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Oak Leaf Itch Mites

If you’ve had red, itchy bumps that resemble mosquito bites recently, you could be a victim of Oak Leaf Itch Mites. These small, barely visible pests were first found in Kansas back in 1994 and have become increasingly worse in the northeast Kansas area within the last 4 years.

15732385805_4fa76afa06_o-lead_t640This pest gets it’s name from the trees it’s associated with. Red and Black Oaks can house these critters, but the most common host for these itch mites are Pin Oaks. A sign that you may have these insect pests are by spotting vein pocket galls on your oak trees’ leaves (pictured right). Almost-microscopic oak leaf itch mites burrow into these growths before falling from the leaves and biting whatever they land on.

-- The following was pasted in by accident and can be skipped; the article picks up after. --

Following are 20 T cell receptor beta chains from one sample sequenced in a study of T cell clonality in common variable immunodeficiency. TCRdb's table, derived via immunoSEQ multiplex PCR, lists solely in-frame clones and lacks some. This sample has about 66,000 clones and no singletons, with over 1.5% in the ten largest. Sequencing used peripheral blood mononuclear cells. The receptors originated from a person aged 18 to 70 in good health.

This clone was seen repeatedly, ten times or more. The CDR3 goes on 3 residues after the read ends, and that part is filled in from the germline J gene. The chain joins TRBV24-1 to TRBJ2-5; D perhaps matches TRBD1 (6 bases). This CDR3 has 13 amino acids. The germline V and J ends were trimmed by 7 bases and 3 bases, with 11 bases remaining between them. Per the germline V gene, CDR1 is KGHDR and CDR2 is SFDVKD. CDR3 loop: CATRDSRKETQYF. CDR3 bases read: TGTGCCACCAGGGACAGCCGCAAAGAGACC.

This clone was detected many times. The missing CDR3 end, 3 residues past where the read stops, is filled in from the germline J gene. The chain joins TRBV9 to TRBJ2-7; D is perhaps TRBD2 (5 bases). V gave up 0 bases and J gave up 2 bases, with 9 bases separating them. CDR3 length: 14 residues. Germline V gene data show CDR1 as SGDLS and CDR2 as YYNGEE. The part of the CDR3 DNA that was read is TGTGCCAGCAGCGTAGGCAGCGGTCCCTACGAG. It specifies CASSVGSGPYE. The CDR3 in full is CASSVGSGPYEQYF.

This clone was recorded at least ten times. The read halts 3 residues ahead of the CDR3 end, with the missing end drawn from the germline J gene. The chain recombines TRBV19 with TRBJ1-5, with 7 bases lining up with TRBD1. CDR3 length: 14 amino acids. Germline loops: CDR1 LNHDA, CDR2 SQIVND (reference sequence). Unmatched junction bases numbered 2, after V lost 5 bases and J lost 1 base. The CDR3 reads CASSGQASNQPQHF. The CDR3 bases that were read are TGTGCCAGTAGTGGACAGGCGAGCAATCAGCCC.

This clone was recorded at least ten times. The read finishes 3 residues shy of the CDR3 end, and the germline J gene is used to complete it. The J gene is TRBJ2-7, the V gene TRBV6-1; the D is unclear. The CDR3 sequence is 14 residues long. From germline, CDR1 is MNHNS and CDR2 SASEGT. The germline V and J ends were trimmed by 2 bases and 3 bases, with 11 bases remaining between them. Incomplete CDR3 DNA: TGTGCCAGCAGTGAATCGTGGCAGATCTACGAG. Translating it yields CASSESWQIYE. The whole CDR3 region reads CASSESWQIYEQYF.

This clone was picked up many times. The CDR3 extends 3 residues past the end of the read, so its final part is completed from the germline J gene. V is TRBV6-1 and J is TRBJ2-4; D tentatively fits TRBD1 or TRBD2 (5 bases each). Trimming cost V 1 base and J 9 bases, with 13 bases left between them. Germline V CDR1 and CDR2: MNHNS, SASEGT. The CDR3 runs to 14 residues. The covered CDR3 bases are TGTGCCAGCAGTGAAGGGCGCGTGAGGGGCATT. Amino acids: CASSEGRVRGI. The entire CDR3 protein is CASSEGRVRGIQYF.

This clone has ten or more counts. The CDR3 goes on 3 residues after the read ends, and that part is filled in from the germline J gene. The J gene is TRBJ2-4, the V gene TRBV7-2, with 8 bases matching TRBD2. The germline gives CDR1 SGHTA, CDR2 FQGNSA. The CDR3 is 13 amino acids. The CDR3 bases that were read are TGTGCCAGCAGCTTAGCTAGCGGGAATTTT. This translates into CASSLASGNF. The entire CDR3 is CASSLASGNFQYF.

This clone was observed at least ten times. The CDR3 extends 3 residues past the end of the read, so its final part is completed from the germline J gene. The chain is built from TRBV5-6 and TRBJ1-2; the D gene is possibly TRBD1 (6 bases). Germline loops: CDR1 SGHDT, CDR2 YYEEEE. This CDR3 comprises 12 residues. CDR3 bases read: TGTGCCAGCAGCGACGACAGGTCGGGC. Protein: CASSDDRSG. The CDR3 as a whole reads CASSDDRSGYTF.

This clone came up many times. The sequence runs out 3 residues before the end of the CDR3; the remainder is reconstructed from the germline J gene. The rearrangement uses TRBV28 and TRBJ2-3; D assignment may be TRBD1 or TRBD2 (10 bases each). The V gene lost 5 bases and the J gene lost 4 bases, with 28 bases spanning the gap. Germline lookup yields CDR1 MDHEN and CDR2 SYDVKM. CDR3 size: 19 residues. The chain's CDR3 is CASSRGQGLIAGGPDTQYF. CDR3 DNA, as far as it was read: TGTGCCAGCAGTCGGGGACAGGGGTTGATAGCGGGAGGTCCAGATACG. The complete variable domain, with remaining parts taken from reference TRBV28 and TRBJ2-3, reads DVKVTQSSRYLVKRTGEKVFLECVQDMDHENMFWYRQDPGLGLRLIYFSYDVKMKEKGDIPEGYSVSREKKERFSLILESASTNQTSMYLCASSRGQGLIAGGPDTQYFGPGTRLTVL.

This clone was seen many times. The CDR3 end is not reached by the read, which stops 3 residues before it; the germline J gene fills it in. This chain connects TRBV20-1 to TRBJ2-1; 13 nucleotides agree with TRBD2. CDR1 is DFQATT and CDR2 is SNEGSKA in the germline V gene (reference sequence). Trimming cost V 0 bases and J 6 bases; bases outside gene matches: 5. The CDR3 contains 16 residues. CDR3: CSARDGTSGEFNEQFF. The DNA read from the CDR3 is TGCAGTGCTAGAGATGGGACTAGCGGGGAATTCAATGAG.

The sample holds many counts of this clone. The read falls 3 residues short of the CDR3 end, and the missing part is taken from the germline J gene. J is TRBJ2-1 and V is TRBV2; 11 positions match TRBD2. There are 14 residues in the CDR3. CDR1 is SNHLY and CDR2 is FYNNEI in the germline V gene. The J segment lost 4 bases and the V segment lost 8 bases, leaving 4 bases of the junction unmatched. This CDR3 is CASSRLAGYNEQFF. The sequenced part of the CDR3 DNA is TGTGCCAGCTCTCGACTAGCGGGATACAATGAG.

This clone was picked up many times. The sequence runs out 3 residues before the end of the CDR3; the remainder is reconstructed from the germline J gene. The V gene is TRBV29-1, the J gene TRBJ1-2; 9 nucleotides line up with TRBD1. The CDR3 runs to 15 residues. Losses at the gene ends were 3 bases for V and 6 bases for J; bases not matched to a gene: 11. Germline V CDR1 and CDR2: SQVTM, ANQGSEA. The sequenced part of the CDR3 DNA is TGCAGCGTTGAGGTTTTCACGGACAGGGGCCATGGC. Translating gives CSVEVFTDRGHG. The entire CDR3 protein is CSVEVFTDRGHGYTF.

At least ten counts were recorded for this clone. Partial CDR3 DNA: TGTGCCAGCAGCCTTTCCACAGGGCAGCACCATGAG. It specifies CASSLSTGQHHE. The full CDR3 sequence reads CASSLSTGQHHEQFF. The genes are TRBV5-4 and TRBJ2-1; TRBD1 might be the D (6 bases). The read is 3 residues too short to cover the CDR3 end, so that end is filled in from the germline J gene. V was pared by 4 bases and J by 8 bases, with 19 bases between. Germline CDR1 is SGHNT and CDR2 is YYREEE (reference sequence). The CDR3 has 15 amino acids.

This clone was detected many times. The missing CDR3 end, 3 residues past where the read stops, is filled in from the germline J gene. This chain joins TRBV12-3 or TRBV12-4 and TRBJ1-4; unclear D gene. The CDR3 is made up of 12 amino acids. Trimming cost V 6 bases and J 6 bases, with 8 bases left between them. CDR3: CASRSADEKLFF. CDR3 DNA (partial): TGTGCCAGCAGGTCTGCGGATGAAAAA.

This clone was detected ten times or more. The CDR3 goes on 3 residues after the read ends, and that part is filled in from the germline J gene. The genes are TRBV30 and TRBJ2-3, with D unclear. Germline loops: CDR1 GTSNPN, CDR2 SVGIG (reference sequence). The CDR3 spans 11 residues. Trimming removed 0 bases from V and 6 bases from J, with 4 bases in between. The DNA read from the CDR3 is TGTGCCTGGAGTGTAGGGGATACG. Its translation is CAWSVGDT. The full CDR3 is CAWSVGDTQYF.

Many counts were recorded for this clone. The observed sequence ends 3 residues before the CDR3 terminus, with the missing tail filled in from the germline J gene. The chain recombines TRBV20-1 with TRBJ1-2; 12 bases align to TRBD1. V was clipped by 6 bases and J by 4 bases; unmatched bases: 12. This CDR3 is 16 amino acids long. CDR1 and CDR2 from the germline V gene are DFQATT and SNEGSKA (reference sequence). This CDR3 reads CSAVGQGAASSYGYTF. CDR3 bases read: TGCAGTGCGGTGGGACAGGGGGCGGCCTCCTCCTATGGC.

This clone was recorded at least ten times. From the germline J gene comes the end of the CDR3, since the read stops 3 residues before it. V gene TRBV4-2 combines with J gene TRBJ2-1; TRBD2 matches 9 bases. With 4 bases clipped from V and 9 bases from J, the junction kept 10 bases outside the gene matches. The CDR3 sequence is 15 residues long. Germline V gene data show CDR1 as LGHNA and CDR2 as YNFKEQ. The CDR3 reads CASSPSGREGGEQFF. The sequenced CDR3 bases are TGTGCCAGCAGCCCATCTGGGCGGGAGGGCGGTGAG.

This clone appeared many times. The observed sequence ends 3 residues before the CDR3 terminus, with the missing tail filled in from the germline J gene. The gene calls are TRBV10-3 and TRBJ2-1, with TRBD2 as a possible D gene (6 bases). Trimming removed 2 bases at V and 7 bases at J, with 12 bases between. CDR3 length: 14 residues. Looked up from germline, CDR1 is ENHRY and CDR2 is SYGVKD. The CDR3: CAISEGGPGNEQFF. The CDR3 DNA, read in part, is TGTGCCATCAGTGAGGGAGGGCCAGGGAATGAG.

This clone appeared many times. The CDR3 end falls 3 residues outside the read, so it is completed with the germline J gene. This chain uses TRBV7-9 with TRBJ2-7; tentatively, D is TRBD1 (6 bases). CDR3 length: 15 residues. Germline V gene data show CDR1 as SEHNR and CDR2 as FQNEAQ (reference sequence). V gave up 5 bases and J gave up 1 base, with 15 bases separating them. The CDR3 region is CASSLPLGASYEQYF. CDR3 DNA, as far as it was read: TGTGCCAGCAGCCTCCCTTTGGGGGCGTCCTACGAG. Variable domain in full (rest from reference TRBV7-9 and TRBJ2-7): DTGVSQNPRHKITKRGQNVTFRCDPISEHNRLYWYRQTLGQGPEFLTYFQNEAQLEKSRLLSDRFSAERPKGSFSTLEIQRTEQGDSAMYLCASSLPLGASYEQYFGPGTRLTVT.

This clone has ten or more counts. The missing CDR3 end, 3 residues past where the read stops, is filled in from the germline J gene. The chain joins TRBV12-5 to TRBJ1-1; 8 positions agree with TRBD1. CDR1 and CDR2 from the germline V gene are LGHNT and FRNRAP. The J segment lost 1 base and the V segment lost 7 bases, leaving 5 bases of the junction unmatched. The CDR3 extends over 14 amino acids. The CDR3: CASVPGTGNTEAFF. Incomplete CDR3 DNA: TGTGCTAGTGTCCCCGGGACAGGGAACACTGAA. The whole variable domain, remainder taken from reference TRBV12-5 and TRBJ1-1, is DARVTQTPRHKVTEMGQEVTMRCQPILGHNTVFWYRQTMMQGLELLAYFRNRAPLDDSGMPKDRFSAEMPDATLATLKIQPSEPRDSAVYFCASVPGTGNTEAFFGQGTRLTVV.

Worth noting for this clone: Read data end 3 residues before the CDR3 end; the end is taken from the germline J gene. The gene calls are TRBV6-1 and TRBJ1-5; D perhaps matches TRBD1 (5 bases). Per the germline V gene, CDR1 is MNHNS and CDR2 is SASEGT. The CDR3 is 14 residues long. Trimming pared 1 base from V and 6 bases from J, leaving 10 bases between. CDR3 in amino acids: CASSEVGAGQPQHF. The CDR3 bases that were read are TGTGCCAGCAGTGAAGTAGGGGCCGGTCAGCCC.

Unfortunately, there is no effective control method known at this time. Insect repellents don’t keep the bugs from landing on you, and tree sprays have also been proven to be ineffective.  The general consensus is that it takes about three hours for them to settle on you and take a bite. Therefore, if you have to go near a tree you suspect to be infested, showering and washing the worn clothes immediately after is recommended.

According to Tiffany McManis, a Washburn University Nurse Practitioner, “The most important thing to do is number one do not scratch because scratching can lead to secondary infection.” If you do happen to be bitten by these itch mites, over-the-counter creams such as calamine lotion, hydrocortisone cream or anti-itch creams can help with the welts.

So before you jump into that huge pile of leaves this fall in your O’Fallon or Kansas City lawn, make sure you’re not going to be regretting it a few hours later.

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